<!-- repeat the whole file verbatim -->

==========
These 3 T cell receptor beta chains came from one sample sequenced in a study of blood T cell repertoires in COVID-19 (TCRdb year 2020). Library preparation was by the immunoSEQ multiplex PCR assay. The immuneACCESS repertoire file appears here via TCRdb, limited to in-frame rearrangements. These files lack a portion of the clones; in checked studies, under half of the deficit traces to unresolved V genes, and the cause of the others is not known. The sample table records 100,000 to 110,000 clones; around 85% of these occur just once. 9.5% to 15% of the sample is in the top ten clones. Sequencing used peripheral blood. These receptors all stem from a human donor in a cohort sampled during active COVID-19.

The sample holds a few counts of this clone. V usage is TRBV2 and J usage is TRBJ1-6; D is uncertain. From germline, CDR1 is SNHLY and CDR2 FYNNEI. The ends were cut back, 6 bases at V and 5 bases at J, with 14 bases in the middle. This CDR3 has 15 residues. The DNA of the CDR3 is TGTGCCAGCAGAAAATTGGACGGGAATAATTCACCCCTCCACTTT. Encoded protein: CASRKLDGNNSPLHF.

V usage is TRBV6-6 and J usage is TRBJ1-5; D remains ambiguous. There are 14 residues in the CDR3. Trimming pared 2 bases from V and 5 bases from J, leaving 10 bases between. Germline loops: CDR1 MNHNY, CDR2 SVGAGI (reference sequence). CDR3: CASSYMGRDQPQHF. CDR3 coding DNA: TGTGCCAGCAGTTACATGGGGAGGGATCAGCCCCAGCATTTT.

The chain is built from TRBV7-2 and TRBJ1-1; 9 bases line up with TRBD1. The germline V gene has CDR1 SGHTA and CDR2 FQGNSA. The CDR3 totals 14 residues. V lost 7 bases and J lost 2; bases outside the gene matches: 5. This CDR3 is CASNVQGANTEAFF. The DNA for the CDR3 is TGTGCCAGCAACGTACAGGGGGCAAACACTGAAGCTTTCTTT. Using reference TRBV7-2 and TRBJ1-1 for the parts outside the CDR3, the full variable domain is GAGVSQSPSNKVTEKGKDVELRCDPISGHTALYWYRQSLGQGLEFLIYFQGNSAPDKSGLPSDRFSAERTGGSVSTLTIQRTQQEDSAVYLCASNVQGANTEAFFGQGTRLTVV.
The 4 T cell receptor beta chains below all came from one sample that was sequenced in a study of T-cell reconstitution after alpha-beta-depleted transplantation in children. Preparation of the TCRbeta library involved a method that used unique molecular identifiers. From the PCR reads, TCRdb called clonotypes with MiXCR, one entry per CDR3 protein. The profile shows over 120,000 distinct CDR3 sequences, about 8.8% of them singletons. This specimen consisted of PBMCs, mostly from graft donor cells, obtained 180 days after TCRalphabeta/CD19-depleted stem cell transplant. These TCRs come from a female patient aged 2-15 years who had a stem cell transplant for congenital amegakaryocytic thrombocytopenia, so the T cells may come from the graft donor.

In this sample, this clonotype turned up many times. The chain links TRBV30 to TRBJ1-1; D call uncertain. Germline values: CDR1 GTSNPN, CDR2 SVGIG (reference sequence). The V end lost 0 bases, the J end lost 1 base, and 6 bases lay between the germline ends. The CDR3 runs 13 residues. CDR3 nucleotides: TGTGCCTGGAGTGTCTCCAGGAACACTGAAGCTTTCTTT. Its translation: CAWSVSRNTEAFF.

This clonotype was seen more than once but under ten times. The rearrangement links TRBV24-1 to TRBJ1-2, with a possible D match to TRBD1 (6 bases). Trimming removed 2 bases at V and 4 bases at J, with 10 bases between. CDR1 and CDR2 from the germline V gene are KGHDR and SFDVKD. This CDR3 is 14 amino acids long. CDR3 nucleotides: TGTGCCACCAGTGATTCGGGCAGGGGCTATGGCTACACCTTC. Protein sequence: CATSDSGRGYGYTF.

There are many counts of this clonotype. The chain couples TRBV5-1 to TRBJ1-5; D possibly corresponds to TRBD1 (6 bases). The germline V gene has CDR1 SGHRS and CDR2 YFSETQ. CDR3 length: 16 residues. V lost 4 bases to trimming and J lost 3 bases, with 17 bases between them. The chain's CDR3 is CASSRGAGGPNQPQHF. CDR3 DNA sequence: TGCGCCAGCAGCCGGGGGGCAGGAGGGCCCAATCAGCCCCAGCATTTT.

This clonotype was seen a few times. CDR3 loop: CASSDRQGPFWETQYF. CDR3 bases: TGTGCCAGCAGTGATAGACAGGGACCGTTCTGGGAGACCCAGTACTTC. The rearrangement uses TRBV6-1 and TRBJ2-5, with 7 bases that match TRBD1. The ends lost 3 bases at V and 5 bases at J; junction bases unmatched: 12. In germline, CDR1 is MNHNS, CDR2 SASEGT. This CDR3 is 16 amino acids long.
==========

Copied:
These 3 T cell receptor beta chains came from one sample sequenced in a study of blood T cell repertoires in COVID-19 (TCRdb year 2020). Library preparation was by the immunoSEQ multiplex PCR assay. The immuneACCESS repertoire file appears here via TCRdb, limited to in-frame rearrangements. These files lack a portion of the clones; in checked studies, under half of the deficit traces to unresolved V genes, and the cause of the others is not known. The sample table records 100,000 to 110,000 clones; around 85% of these occur just once. 9.5% to 15% of the sample is in the top ten clones. Sequencing used peripheral blood. These receptors all stem from a human donor in a cohort sampled during active COVID-19.

The sample holds a few counts of this clone. V usage is TRBV2 and J usage is TRBJ1-6; D is uncertain. From germline, CDR1 is SNHLY and CDR2 FYNNEI. The ends were cut back, 6 bases at V and 5 bases at J, with 14 bases in the middle. This CDR3 has 15 residues. The DNA of the CDR3 is TGTGCCAGCAGAAAATTGGACGGGAATAATTCACCCCTCCACTTT. Encoded protein: CASRKLDGNNSPLHF.

V usage is TRBV6-6 and J usage is TRBJ1-5; D remains ambiguous. There are 14 residues in the CDR3. Trimming pared 2 bases from V and 5 bases from J, leaving 10 bases between. Germline loops: CDR1 MNHNY, CDR2 SVGAGI (reference sequence). CDR3: CASSYMGRDQPQHF. CDR3 coding DNA: TGTGCCAGCAGTTACATGGGGAGGGATCAGCCCCAGCATTTT.

The chain is built from TRBV7-2 and TRBJ1-1; 9 bases line up with TRBD1. The germline V gene has CDR1 SGHTA and CDR2 FQGNSA. The CDR3 totals 14 residues. V lost 7 bases and J lost 2; bases outside the gene matches: 5. This CDR3 is CASNVQGANTEAFF. The DNA for the CDR3 is TGTGCCAGCAACGTACAGGGGGCAAACACTGAAGCTTTCTTT. Using reference TRBV7-2 and TRBJ1-1 for the parts outside the CDR3, the full variable domain is GAGVSQSPSNKVTEKGKDVELRCDPISGHTALYWYRQSLGQGLEFLIYFQGNSAPDKSGLPSDRFSAERTGGSVSTLTIQRTQQEDSAVYLCASNVQGANTEAFFGQGTRLTVV.
The 4 T cell receptor beta chains below all came from one sample that was sequenced in a study of T-cell reconstitution after alpha-beta-depleted transplantation in children. Preparation of the TCRbeta library involved a method that used unique molecular identifiers. From the PCR reads, TCRdb called clonotypes with MiXCR, one entry per CDR3 protein. The profile shows over 120,000 distinct CDR3 sequences, about 8.8% of them singletons. This specimen consisted of PBMCs, mostly from graft donor cells, obtained 180 days after TCRalphabeta/CD19-depleted stem cell transplant. These TCRs come from a female patient aged 2-15 years who had a stem cell transplant for congenital amegakaryocytic thrombocytopenia, so the T cells may come from the graft donor.

In this sample, this clonotype turned up many times. The chain links TRBV30 to TRBJ1-1; D call uncertain. Germline values: CDR1 GTSNPN, CDR2 SVGIG (reference sequence). The V end lost 0 bases, the J end lost 1 base, and 6 bases lay between the germline ends. The CDR3 runs 13 residues. CDR3 nucleotides: TGTGCCTGGAGTGTCTCCAGGAACACTGAAGCTTTCTTT. Its translation: CAWSVSRNTEAFF.

This clonotype was seen more than once but under ten times. The rearrangement links TRBV24-1 to TRBJ1-2, with a possible D match to TRBD1 (6 bases). Trimming removed 2 bases at V and 4 bases at J, with 10 bases between. CDR1 and CDR2 from the germline V gene are KGHDR and SFDVKD. This CDR3 is 14 amino acids long. CDR3 nucleotides: TGTGCCACCAGTGATTCGGGCAGGGGCTATGGCTACACCTTC. Protein sequence: CATSDSGRGYGYTF.

There are many counts of this clonotype. The chain couples TRBV5-1 to TRBJ1-5; D possibly corresponds to TRBD1 (6 bases). The germline V gene has CDR1 SGHRS and CDR2 YFSETQ. CDR3 length: 16 residues. V lost 4 bases to trimming and J lost 3 bases, with 17 bases between them. The chain's CDR3 is CASSRGAGGPNQPQHF. CDR3 DNA sequence: TGCGCCAGCAGCCGGGGGGCAGGAGGGCCCAATCAGCCCCAGCATTTT.

This clonotype was seen a few times. CDR3 loop: CASSDRQGPFWETQYF. CDR3 bases: TGTGCCAGCAGTGATAGACAGGGACCGTTCTGGGAGACCCAGTACTTC. The rearrangement uses TRBV6-1 and TRBJ2-5, with 7 bases that match TRBD1. The ends lost 3 bases at V and 5 bases at J; junction bases unmatched: 12. In germline, CDR1 is MNHNS, CDR2 SASEGT. This CDR3 is 16 amino acids long.